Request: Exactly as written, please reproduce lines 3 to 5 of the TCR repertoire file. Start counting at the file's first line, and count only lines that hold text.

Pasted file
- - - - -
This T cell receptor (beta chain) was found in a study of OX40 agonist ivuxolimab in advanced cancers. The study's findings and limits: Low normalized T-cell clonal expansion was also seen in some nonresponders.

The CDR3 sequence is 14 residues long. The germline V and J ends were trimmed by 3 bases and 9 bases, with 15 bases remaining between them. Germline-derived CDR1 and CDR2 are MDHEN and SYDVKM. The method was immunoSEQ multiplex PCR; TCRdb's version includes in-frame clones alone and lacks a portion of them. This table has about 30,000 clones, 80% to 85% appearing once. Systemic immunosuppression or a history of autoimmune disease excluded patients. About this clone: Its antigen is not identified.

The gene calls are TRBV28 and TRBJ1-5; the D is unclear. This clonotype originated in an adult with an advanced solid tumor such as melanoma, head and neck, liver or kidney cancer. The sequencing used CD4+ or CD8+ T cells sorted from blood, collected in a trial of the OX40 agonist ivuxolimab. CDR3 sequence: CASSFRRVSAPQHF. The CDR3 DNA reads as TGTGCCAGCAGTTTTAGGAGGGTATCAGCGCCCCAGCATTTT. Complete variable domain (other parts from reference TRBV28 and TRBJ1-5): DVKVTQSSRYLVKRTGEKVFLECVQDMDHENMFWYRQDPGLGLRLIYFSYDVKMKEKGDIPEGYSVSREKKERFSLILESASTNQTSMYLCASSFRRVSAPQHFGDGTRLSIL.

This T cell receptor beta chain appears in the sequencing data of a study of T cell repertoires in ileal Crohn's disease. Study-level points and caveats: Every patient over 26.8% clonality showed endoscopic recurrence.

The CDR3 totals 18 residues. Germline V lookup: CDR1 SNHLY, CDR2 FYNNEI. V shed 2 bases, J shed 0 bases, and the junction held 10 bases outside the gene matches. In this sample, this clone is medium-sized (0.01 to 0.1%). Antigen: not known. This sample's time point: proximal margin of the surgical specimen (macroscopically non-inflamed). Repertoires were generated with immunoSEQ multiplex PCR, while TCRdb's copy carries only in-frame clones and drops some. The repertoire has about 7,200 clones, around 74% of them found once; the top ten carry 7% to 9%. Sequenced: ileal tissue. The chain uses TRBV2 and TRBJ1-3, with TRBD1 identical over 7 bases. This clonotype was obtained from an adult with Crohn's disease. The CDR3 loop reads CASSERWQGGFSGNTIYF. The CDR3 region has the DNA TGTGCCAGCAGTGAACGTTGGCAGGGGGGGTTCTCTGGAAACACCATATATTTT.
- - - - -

The gene calls are TRBV28 and TRBJ1-5; the D is unclear. This clonotype originated in an adult with an advanced solid tumor such as melanoma, head and neck, liver or kidney cancer. The sequencing used CD4+ or CD8+ T cells sorted from blood, collected in a trial of the OX40 agonist ivuxolimab. CDR3 sequence: CASSFRRVSAPQHF. The CDR3 DNA reads as TGTGCCAGCAGTTTTAGGAGGGTATCAGCGCCCCAGCATTTT. Complete variable domain (other parts from reference TRBV28 and TRBJ1-5): DVKVTQSSRYLVKRTGEKVFLECVQDMDHENMFWYRQDPGLGLRLIYFSYDVKMKEKGDIPEGYSVSREKKERFSLILESASTNQTSMYLCASSFRRVSAPQHFGDGTRLSIL.

This T cell receptor beta chain appears in the sequencing data of a study of T cell repertoires in ileal Crohn's disease. Study-level points and caveats: Every patient over 26.8% clonality showed endoscopic recurrence.

The CDR3 totals 18 residues. Germline V lookup: CDR1 SNHLY, CDR2 FYNNEI. V shed 2 bases, J shed 0 bases, and the junction held 10 bases outside the gene matches. In this sample, this clone is medium-sized (0.01 to 0.1%). Antigen: not known. This sample's time point: proximal margin of the surgical specimen (macroscopically non-inflamed). Repertoires were generated with immunoSEQ multiplex PCR, while TCRdb's copy carries only in-frame clones and drops some. The repertoire has about 7,200 clones, around 74% of them found once; the top ten carry 7% to 9%. Sequenced: ileal tissue. The chain uses TRBV2 and TRBJ1-3, with TRBD1 identical over 7 bases. This clonotype was obtained from an adult with Crohn's disease. The CDR3 loop reads CASSERWQGGFSGNTIYF. The CDR3 region has the DNA TGTGCCAGCAGTGAACGTTGGCAGGGGGGGTTCTCTGGAAACACCATATATTTT.